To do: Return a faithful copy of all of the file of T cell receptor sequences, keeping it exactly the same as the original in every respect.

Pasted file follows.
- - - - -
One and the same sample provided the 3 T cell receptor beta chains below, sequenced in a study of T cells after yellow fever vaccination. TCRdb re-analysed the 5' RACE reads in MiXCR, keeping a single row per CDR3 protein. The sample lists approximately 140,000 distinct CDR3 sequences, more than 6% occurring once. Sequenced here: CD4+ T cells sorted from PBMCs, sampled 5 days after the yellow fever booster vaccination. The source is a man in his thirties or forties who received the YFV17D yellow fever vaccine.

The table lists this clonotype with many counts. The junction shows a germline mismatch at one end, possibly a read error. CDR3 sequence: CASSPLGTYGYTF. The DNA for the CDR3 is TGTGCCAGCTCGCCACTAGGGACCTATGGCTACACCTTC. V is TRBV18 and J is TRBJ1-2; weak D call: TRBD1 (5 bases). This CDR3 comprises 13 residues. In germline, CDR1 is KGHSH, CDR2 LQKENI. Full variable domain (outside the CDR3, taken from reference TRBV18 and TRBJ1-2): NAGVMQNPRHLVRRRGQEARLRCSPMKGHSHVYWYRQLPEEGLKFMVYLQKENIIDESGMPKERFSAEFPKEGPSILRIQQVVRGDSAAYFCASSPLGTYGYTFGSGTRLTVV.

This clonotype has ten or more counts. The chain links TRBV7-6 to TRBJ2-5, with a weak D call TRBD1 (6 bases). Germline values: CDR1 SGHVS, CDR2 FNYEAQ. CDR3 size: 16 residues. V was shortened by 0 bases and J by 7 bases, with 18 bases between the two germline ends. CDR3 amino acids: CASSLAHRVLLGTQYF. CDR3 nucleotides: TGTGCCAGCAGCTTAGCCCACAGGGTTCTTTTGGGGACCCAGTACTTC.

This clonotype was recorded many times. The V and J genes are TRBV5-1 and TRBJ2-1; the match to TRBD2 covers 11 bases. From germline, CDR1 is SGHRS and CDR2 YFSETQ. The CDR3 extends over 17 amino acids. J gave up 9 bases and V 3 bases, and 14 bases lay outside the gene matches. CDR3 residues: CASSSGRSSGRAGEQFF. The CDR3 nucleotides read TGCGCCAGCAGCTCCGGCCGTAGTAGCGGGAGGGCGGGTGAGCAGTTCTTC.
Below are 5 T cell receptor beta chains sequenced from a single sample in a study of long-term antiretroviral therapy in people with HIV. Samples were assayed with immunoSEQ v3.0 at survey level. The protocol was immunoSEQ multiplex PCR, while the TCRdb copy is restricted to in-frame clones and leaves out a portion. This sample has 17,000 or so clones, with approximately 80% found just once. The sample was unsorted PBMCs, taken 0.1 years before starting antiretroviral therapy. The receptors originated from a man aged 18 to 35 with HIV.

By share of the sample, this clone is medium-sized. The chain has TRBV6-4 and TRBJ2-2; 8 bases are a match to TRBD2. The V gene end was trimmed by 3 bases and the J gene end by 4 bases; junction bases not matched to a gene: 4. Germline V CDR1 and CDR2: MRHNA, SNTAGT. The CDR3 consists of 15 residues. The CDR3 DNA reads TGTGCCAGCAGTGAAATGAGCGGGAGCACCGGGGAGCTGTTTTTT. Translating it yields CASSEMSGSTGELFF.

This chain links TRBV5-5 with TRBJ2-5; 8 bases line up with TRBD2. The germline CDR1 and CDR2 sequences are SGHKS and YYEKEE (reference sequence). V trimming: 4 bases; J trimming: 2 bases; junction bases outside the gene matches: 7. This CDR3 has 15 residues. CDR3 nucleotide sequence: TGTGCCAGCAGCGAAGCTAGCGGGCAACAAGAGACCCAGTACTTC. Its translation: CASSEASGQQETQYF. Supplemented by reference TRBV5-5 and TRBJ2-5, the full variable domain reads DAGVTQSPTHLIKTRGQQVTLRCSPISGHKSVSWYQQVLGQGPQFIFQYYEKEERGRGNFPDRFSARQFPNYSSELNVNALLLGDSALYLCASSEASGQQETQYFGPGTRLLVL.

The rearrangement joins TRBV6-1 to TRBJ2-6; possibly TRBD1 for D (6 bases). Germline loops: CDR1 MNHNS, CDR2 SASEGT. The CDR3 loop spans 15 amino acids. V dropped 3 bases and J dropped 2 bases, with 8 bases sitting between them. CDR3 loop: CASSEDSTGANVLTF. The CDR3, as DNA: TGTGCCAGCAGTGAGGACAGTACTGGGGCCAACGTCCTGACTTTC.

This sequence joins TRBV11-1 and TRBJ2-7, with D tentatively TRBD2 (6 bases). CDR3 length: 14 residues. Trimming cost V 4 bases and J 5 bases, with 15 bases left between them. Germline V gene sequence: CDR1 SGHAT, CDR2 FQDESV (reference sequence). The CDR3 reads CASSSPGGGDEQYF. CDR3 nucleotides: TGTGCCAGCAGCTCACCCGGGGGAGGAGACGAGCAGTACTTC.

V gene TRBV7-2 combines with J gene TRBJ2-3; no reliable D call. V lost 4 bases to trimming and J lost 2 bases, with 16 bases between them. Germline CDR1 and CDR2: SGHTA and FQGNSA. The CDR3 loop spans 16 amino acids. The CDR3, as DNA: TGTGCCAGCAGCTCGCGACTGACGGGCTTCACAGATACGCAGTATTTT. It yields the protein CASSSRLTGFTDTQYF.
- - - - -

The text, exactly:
One and the same sample provided the 3 T cell receptor beta chains below, sequenced in a study of T cells after yellow fever vaccination. TCRdb re-analysed the 5' RACE reads in MiXCR, keeping a single row per CDR3 protein. The sample lists approximately 140,000 distinct CDR3 sequences, more than 6% occurring once. Sequenced here: CD4+ T cells sorted from PBMCs, sampled 5 days after the yellow fever booster vaccination. The source is a man in his thirties or forties who received the YFV17D yellow fever vaccine.

The table lists this clonotype with many counts. The junction shows a germline mismatch at one end, possibly a read error. CDR3 sequence: CASSPLGTYGYTF. The DNA for the CDR3 is TGTGCCAGCTCGCCACTAGGGACCTATGGCTACACCTTC. V is TRBV18 and J is TRBJ1-2; weak D call: TRBD1 (5 bases). This CDR3 comprises 13 residues. In germline, CDR1 is KGHSH, CDR2 LQKENI. Full variable domain (outside the CDR3, taken from reference TRBV18 and TRBJ1-2): NAGVMQNPRHLVRRRGQEARLRCSPMKGHSHVYWYRQLPEEGLKFMVYLQKENIIDESGMPKERFSAEFPKEGPSILRIQQVVRGDSAAYFCASSPLGTYGYTFGSGTRLTVV.

This clonotype has ten or more counts. The chain links TRBV7-6 to TRBJ2-5, with a weak D call TRBD1 (6 bases). Germline values: CDR1 SGHVS, CDR2 FNYEAQ. CDR3 size: 16 residues. V was shortened by 0 bases and J by 7 bases, with 18 bases between the two germline ends. CDR3 amino acids: CASSLAHRVLLGTQYF. CDR3 nucleotides: TGTGCCAGCAGCTTAGCCCACAGGGTTCTTTTGGGGACCCAGTACTTC.

This clonotype was recorded many times. The V and J genes are TRBV5-1 and TRBJ2-1; the match to TRBD2 covers 11 bases. From germline, CDR1 is SGHRS and CDR2 YFSETQ. The CDR3 extends over 17 amino acids. J gave up 9 bases and V 3 bases, and 14 bases lay outside the gene matches. CDR3 residues: CASSSGRSSGRAGEQFF. The CDR3 nucleotides read TGCGCCAGCAGCTCCGGCCGTAGTAGCGGGAGGGCGGGTGAGCAGTTCTTC.
Below are 5 T cell receptor beta chains sequenced from a single sample in a study of long-term antiretroviral therapy in people with HIV. Samples were assayed with immunoSEQ v3.0 at survey level. The protocol was immunoSEQ multiplex PCR, while the TCRdb copy is restricted to in-frame clones and leaves out a portion. This sample has 17,000 or so clones, with approximately 80% found just once. The sample was unsorted PBMCs, taken 0.1 years before starting antiretroviral therapy. The receptors originated from a man aged 18 to 35 with HIV.

By share of the sample, this clone is medium-sized. The chain has TRBV6-4 and TRBJ2-2; 8 bases are a match to TRBD2. The V gene end was trimmed by 3 bases and the J gene end by 4 bases; junction bases not matched to a gene: 4. Germline V CDR1 and CDR2: MRHNA, SNTAGT. The CDR3 consists of 15 residues. The CDR3 DNA reads TGTGCCAGCAGTGAAATGAGCGGGAGCACCGGGGAGCTGTTTTTT. Translating it yields CASSEMSGSTGELFF.

This chain links TRBV5-5 with TRBJ2-5; 8 bases line up with TRBD2. The germline CDR1 and CDR2 sequences are SGHKS and YYEKEE (reference sequence). V trimming: 4 bases; J trimming: 2 bases; junction bases outside the gene matches: 7. This CDR3 has 15 residues. CDR3 nucleotide sequence: TGTGCCAGCAGCGAAGCTAGCGGGCAACAAGAGACCCAGTACTTC. Its translation: CASSEASGQQETQYF. Supplemented by reference TRBV5-5 and TRBJ2-5, the full variable domain reads DAGVTQSPTHLIKTRGQQVTLRCSPISGHKSVSWYQQVLGQGPQFIFQYYEKEERGRGNFPDRFSARQFPNYSSELNVNALLLGDSALYLCASSEASGQQETQYFGPGTRLLVL.

The rearrangement joins TRBV6-1 to TRBJ2-6; possibly TRBD1 for D (6 bases). Germline loops: CDR1 MNHNS, CDR2 SASEGT. The CDR3 loop spans 15 amino acids. V dropped 3 bases and J dropped 2 bases, with 8 bases sitting between them. CDR3 loop: CASSEDSTGANVLTF. The CDR3, as DNA: TGTGCCAGCAGTGAGGACAGTACTGGGGCCAACGTCCTGACTTTC.

This sequence joins TRBV11-1 and TRBJ2-7, with D tentatively TRBD2 (6 bases). CDR3 length: 14 residues. Trimming cost V 4 bases and J 5 bases, with 15 bases left between them. Germline V gene sequence: CDR1 SGHAT, CDR2 FQDESV (reference sequence). The CDR3 reads CASSSPGGGDEQYF. CDR3 nucleotides: TGTGCCAGCAGCTCACCCGGGGGAGGAGACGAGCAGTACTTC.

V gene TRBV7-2 combines with J gene TRBJ2-3; no reliable D call. V lost 4 bases to trimming and J lost 2 bases, with 16 bases between them. Germline CDR1 and CDR2: SGHTA and FQGNSA. The CDR3 loop spans 16 amino acids. The CDR3, as DNA: TGTGCCAGCAGCTCGCGACTGACGGGCTTCACAGATACGCAGTATTTT. It yields the protein CASSSRLTGFTDTQYF.